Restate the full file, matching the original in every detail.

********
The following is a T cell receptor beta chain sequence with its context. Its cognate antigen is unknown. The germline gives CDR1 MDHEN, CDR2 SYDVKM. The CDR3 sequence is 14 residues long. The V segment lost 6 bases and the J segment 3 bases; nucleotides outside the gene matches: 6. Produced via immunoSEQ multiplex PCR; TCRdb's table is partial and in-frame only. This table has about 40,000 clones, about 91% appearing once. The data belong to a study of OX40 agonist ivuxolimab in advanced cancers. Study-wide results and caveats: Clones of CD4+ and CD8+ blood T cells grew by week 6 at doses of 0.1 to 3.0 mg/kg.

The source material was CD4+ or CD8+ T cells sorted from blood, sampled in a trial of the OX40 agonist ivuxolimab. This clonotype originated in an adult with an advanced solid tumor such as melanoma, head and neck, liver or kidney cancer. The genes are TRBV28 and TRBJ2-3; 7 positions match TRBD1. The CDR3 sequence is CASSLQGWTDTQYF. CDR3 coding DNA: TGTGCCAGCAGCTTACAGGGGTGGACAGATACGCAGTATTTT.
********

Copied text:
The following is a T cell receptor beta chain sequence with its context. Its cognate antigen is unknown. The germline gives CDR1 MDHEN, CDR2 SYDVKM. The CDR3 sequence is 14 residues long. The V segment lost 6 bases and the J segment 3 bases; nucleotides outside the gene matches: 6. Produced via immunoSEQ multiplex PCR; TCRdb's table is partial and in-frame only. This table has about 40,000 clones, about 91% appearing once. The data belong to a study of OX40 agonist ivuxolimab in advanced cancers. Study-wide results and caveats: Clones of CD4+ and CD8+ blood T cells grew by week 6 at doses of 0.1 to 3.0 mg/kg.

The source material was CD4+ or CD8+ T cells sorted from blood, sampled in a trial of the OX40 agonist ivuxolimab. This clonotype originated in an adult with an advanced solid tumor such as melanoma, head and neck, liver or kidney cancer. The genes are TRBV28 and TRBJ2-3; 7 positions match TRBD1. The CDR3 sequence is CASSLQGWTDTQYF. CDR3 coding DNA: TGTGCCAGCAGCTTACAGGGGTGGACAGATACGCAGTATTTT.